I recently finished book sixteen in Laura Joh Rowland’s Sano Ichiro Mysteries Series, The Incense Game. I know I’m nearing the end of the series, there are only two more books, and while all good things must come to an end, I hate to see it actually happen.
I started several years ago with book ten, The Assassin’s Touch, and made a promise to myself that I wouldn’t go back to the beginning of a series that I really didn’t have time for. Even though book ten read like a stand-alone novel, I fell in love with Sano and the cast of characters. Combined with my love of all things Japanese, I immediately broke my promise, started reading from book one, and now own all of them except for the final book.
Most of the mysteries I have read are because I stumbled upon them in a library where they had been mislabeled as regular fiction. Book ten of Ms. Rowland’s series was on the new book shelf, and the picture of a Japanese woman with a fabulous dragon tattoo drew me in. As someone who usually bypasses the shelves of mysteries, I was hooked.
All the books are rich with history from the era of the shoguns. Ms. Rowland seamlessly blends historical figures and events with fictional ones to create believable storylines. She adds a dash of the mystical martial arts to ramp up the tale without coming across like a poorly dubbed foreign film.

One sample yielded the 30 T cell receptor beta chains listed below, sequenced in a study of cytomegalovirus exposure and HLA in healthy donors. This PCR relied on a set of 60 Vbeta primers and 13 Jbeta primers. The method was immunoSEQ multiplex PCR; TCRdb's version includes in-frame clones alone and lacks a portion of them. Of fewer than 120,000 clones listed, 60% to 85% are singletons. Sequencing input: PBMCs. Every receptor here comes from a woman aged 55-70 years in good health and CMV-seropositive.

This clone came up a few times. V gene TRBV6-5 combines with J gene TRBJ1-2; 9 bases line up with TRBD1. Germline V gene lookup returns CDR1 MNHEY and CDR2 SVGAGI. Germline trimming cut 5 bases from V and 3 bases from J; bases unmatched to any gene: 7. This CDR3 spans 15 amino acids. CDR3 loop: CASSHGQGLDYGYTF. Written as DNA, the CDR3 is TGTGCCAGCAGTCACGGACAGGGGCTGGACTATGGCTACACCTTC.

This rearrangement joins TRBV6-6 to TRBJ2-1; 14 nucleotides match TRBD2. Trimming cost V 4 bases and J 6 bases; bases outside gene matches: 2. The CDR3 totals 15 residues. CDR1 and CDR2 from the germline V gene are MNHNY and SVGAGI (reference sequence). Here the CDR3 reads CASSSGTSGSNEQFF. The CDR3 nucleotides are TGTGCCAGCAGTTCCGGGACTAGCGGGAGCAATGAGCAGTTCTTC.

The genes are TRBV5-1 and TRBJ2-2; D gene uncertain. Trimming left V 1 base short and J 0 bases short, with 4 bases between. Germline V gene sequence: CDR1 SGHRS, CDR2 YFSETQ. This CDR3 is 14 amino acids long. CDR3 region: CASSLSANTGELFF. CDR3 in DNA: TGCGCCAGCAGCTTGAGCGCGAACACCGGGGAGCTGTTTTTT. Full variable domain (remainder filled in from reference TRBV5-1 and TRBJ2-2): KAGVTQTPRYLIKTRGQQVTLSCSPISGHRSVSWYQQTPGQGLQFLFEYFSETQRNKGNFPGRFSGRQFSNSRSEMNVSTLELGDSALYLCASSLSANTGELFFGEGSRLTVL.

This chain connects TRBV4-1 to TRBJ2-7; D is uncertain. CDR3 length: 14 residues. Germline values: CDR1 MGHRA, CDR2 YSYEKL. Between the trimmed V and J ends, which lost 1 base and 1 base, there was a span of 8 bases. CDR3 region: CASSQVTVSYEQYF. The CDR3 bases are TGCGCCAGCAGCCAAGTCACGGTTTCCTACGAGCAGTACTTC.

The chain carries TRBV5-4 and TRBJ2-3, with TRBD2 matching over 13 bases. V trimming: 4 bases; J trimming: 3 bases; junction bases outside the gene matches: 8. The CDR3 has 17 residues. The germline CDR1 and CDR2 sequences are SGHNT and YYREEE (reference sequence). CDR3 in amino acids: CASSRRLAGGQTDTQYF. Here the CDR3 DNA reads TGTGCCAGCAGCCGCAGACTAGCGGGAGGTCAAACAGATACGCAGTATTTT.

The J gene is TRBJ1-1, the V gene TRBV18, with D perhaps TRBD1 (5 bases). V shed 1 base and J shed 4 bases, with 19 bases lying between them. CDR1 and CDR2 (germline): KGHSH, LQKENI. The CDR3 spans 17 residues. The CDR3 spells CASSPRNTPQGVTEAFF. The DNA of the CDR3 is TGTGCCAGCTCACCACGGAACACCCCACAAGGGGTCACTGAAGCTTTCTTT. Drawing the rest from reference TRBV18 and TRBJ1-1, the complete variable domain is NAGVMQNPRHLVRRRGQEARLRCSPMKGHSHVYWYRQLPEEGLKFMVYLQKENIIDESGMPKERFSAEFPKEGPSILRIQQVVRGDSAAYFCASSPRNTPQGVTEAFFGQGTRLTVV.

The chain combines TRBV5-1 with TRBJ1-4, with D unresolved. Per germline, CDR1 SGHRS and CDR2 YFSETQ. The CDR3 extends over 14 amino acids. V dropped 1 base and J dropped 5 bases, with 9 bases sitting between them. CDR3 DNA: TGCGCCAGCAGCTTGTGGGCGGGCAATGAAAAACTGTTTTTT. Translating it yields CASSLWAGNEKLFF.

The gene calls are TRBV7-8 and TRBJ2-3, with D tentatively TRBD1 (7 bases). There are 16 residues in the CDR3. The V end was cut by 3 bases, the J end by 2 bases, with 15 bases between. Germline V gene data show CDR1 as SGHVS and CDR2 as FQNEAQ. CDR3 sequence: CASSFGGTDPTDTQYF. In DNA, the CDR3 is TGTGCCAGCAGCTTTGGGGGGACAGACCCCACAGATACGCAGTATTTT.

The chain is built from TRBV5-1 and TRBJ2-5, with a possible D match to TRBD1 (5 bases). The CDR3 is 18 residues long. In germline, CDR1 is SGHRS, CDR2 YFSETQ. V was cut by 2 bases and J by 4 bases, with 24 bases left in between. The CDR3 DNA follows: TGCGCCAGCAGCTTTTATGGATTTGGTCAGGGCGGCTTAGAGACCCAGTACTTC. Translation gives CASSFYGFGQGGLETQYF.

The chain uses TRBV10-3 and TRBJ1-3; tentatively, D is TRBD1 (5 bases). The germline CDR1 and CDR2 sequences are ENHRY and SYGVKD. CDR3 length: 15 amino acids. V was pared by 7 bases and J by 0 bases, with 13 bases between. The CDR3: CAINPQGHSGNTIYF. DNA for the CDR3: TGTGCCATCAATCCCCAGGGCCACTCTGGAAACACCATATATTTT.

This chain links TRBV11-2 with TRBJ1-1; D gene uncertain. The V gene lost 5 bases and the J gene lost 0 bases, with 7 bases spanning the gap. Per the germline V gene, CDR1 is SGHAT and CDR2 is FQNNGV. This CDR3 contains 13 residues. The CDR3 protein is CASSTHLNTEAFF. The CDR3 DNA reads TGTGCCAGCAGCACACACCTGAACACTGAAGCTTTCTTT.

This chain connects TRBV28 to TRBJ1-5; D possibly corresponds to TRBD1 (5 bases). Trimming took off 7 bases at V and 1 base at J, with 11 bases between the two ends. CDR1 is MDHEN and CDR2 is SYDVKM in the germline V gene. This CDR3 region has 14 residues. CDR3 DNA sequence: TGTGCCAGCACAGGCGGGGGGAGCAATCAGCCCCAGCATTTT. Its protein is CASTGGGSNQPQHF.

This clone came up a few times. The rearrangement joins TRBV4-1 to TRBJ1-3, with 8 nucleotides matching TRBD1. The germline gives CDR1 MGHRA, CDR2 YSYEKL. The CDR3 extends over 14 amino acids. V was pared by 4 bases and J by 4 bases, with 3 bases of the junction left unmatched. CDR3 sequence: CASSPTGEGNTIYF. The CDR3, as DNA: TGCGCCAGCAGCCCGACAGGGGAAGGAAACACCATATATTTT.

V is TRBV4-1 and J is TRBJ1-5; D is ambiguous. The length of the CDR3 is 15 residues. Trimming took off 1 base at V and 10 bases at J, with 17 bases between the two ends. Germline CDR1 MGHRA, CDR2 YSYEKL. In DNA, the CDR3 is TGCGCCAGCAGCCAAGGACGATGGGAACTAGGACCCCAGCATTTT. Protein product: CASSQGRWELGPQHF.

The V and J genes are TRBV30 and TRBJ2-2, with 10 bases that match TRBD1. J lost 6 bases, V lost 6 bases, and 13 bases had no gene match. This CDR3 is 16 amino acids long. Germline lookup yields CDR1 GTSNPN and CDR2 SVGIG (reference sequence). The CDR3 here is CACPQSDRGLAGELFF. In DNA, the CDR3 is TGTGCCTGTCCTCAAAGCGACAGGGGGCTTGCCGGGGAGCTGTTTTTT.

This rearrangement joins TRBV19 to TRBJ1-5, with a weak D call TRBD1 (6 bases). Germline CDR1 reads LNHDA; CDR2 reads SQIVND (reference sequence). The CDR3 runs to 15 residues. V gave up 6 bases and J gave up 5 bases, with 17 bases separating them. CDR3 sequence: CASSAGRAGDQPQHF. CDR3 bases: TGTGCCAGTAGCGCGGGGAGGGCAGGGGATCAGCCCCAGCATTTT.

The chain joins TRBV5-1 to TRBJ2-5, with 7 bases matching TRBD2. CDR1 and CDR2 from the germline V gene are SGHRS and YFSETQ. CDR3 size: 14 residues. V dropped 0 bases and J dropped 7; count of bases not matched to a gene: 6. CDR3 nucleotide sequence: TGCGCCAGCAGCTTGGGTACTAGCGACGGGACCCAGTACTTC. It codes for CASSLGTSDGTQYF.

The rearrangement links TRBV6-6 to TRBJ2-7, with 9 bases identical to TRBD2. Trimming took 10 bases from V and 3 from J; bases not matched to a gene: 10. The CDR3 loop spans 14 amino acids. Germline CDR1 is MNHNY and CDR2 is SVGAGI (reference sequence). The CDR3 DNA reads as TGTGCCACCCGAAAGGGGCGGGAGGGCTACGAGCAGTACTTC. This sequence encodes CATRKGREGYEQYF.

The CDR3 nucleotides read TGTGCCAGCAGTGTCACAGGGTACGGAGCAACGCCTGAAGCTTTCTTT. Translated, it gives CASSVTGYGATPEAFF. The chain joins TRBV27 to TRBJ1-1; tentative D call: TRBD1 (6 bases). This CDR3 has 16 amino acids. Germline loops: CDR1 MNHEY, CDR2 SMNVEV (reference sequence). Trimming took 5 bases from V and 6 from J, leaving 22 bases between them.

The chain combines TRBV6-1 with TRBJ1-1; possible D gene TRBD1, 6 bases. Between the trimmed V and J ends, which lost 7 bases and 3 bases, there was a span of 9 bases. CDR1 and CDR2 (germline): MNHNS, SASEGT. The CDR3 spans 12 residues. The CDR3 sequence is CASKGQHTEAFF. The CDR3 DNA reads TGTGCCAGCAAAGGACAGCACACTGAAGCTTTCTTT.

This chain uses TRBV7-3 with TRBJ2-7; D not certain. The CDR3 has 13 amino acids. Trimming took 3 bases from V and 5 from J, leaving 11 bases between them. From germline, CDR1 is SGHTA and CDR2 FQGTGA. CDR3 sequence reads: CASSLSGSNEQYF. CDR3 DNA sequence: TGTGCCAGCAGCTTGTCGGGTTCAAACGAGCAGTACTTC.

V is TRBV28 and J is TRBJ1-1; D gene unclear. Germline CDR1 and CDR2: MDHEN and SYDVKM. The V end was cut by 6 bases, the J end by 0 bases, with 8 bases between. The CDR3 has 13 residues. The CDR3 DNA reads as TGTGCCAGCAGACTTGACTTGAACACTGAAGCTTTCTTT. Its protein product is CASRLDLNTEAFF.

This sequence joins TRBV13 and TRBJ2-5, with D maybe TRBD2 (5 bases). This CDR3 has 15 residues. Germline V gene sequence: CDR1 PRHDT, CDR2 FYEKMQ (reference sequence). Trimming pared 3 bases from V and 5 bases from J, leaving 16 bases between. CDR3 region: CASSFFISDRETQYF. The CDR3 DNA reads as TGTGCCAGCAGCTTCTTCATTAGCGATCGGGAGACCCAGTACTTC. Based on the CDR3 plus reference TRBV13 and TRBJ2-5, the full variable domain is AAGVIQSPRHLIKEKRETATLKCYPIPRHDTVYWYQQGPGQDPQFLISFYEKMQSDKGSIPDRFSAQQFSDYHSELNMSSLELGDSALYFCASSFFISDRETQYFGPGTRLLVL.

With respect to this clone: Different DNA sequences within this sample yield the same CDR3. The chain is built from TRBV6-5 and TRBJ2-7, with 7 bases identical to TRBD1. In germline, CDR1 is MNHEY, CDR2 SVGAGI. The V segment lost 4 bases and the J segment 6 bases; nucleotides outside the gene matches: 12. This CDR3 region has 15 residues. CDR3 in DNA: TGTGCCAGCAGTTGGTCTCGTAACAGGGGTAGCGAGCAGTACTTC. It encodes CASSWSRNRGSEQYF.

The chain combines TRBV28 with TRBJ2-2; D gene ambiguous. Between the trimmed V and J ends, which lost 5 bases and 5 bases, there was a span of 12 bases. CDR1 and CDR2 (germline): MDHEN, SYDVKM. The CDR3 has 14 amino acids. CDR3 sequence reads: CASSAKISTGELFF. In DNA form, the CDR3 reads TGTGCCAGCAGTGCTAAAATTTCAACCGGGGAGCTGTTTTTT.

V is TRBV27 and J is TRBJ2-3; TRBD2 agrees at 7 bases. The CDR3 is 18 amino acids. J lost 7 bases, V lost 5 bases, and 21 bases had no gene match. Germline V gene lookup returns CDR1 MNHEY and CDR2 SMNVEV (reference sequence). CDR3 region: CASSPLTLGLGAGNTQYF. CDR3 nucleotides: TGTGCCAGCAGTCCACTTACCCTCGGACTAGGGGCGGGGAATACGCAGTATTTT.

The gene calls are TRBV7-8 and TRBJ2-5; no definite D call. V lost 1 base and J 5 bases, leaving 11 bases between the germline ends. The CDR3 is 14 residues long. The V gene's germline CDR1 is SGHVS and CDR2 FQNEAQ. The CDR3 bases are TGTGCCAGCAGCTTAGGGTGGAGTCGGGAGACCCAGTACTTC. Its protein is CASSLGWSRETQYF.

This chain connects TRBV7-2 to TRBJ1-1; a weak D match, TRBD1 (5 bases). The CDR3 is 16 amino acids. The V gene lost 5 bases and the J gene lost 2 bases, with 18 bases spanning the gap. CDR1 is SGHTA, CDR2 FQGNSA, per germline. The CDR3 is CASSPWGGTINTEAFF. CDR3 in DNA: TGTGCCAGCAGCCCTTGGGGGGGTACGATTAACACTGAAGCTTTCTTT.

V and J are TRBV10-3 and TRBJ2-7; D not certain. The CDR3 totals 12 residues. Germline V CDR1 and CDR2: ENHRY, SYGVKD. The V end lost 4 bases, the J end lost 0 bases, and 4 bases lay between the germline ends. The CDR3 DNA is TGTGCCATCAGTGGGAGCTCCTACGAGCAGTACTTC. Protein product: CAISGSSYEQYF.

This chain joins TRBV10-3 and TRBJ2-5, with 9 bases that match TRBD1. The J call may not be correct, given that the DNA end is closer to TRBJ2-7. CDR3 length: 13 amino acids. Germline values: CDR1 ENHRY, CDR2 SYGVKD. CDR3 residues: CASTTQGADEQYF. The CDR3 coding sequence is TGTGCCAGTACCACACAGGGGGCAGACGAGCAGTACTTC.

Sano is a realistic hero because he suffers trials and tribulations as well as successes. Of course for Sano, either situation constantly places him in a good light with his allies and a bad one with his enemies. The tension and struggle is real, and often frustrating, as the reader will want Sano to act in such a way that looks like it would resolve all his problems. However, he is bound by obedience to bushido which governs his every move.
There is always a bad person behind the mysteries Sano investigates, but the best antagonist throughout the novels has been Yanagisawa who, on top of everything else Sano endures, is constantly trying to get rid of him by whatever means necessary. No scheme is too diabolical for Sano’s archenemy including attempts on the life of Sano’s wife and children.
The cast of peripheral characters—Sano’s wife, children, friends, retainers, the Shogun—add to the depth of storytelling I have come to love from Ms. Rowland. The one character I hated to see go by the wayside was a love interest for Sano in an earlier novel. I would have liked to have seen Aoi, a beautiful woman trained in the ninja arts, to make a reappearance in a later book. This worthy character definitely would have heated things up especially if she returned after Sano married.
If you haven’t read Laura Joh Rowland’s Sano Ichiro Mystery Series, I strongly suggest you do. Take it from someone who is extremely picky about her mysteries, you won’t be disappointed.